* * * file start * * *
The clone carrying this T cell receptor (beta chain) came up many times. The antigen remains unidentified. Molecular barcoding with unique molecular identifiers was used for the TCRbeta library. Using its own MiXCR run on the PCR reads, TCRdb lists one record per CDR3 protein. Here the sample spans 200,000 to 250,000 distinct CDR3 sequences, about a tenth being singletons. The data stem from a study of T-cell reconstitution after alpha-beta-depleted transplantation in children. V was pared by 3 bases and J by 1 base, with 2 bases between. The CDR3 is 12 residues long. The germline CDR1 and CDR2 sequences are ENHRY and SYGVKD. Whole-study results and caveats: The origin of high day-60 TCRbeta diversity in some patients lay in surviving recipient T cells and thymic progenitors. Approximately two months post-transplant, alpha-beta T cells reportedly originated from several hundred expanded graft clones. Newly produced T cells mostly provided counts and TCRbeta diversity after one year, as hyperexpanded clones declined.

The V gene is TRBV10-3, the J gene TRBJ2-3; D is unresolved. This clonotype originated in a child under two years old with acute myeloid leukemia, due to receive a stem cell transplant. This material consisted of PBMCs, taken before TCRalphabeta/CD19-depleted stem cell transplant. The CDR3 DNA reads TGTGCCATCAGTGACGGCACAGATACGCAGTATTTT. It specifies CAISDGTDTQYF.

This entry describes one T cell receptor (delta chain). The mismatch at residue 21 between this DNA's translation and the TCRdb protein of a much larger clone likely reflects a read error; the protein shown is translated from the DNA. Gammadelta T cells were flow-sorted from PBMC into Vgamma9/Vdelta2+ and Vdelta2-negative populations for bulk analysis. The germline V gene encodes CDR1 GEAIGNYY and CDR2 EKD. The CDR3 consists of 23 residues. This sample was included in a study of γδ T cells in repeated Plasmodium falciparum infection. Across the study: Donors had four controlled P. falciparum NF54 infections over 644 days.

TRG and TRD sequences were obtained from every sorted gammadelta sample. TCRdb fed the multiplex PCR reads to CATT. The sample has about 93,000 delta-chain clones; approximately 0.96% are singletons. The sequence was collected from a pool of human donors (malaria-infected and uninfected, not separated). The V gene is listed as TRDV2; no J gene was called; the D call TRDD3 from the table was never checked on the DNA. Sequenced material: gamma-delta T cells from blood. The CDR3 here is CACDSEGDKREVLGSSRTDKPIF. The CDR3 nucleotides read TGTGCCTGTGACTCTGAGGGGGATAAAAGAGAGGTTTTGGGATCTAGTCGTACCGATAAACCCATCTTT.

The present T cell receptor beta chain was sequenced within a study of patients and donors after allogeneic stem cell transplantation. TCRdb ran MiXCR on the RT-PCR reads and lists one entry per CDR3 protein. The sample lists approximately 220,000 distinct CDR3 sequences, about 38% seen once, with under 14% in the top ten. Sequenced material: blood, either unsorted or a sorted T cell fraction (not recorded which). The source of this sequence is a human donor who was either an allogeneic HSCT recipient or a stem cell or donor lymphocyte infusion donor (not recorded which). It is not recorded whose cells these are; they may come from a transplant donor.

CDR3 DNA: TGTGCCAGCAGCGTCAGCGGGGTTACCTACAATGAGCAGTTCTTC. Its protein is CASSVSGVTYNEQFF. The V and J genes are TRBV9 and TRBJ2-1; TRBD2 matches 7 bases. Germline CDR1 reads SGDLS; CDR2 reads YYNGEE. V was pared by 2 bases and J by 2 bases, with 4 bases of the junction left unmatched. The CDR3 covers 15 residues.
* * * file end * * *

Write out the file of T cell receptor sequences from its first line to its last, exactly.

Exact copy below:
The clone carrying this T cell receptor (beta chain) came up many times. The antigen remains unidentified. Molecular barcoding with unique molecular identifiers was used for the TCRbeta library. Using its own MiXCR run on the PCR reads, TCRdb lists one record per CDR3 protein. Here the sample spans 200,000 to 250,000 distinct CDR3 sequences, about a tenth being singletons. The data stem from a study of T-cell reconstitution after alpha-beta-depleted transplantation in children. V was pared by 3 bases and J by 1 base, with 2 bases between. The CDR3 is 12 residues long. The germline CDR1 and CDR2 sequences are ENHRY and SYGVKD. Whole-study results and caveats: The origin of high day-60 TCRbeta diversity in some patients lay in surviving recipient T cells and thymic progenitors. Approximately two months post-transplant, alpha-beta T cells reportedly originated from several hundred expanded graft clones. Newly produced T cells mostly provided counts and TCRbeta diversity after one year, as hyperexpanded clones declined.

The V gene is TRBV10-3, the J gene TRBJ2-3; D is unresolved. This clonotype originated in a child under two years old with acute myeloid leukemia, due to receive a stem cell transplant. This material consisted of PBMCs, taken before TCRalphabeta/CD19-depleted stem cell transplant. The CDR3 DNA reads TGTGCCATCAGTGACGGCACAGATACGCAGTATTTT. It specifies CAISDGTDTQYF.

This entry describes one T cell receptor (delta chain). The mismatch at residue 21 between this DNA's translation and the TCRdb protein of a much larger clone likely reflects a read error; the protein shown is translated from the DNA. Gammadelta T cells were flow-sorted from PBMC into Vgamma9/Vdelta2+ and Vdelta2-negative populations for bulk analysis. The germline V gene encodes CDR1 GEAIGNYY and CDR2 EKD. The CDR3 consists of 23 residues. This sample was included in a study of γδ T cells in repeated Plasmodium falciparum infection. Across the study: Donors had four controlled P. falciparum NF54 infections over 644 days.

TRG and TRD sequences were obtained from every sorted gammadelta sample. TCRdb fed the multiplex PCR reads to CATT. The sample has about 93,000 delta-chain clones; approximately 0.96% are singletons. The sequence was collected from a pool of human donors (malaria-infected and uninfected, not separated). The V gene is listed as TRDV2; no J gene was called; the D call TRDD3 from the table was never checked on the DNA. Sequenced material: gamma-delta T cells from blood. The CDR3 here is CACDSEGDKREVLGSSRTDKPIF. The CDR3 nucleotides read TGTGCCTGTGACTCTGAGGGGGATAAAAGAGAGGTTTTGGGATCTAGTCGTACCGATAAACCCATCTTT.

The present T cell receptor beta chain was sequenced within a study of patients and donors after allogeneic stem cell transplantation. TCRdb ran MiXCR on the RT-PCR reads and lists one entry per CDR3 protein. The sample lists approximately 220,000 distinct CDR3 sequences, about 38% seen once, with under 14% in the top ten. Sequenced material: blood, either unsorted or a sorted T cell fraction (not recorded which). The source of this sequence is a human donor who was either an allogeneic HSCT recipient or a stem cell or donor lymphocyte infusion donor (not recorded which). It is not recorded whose cells these are; they may come from a transplant donor.

CDR3 DNA: TGTGCCAGCAGCGTCAGCGGGGTTACCTACAATGAGCAGTTCTTC. Its protein is CASSVSGVTYNEQFF. The V and J genes are TRBV9 and TRBJ2-1; TRBD2 matches 7 bases. Germline CDR1 reads SGDLS; CDR2 reads YYNGEE. V was pared by 2 bases and J by 2 bases, with 4 bases of the junction left unmatched. The CDR3 covers 15 residues.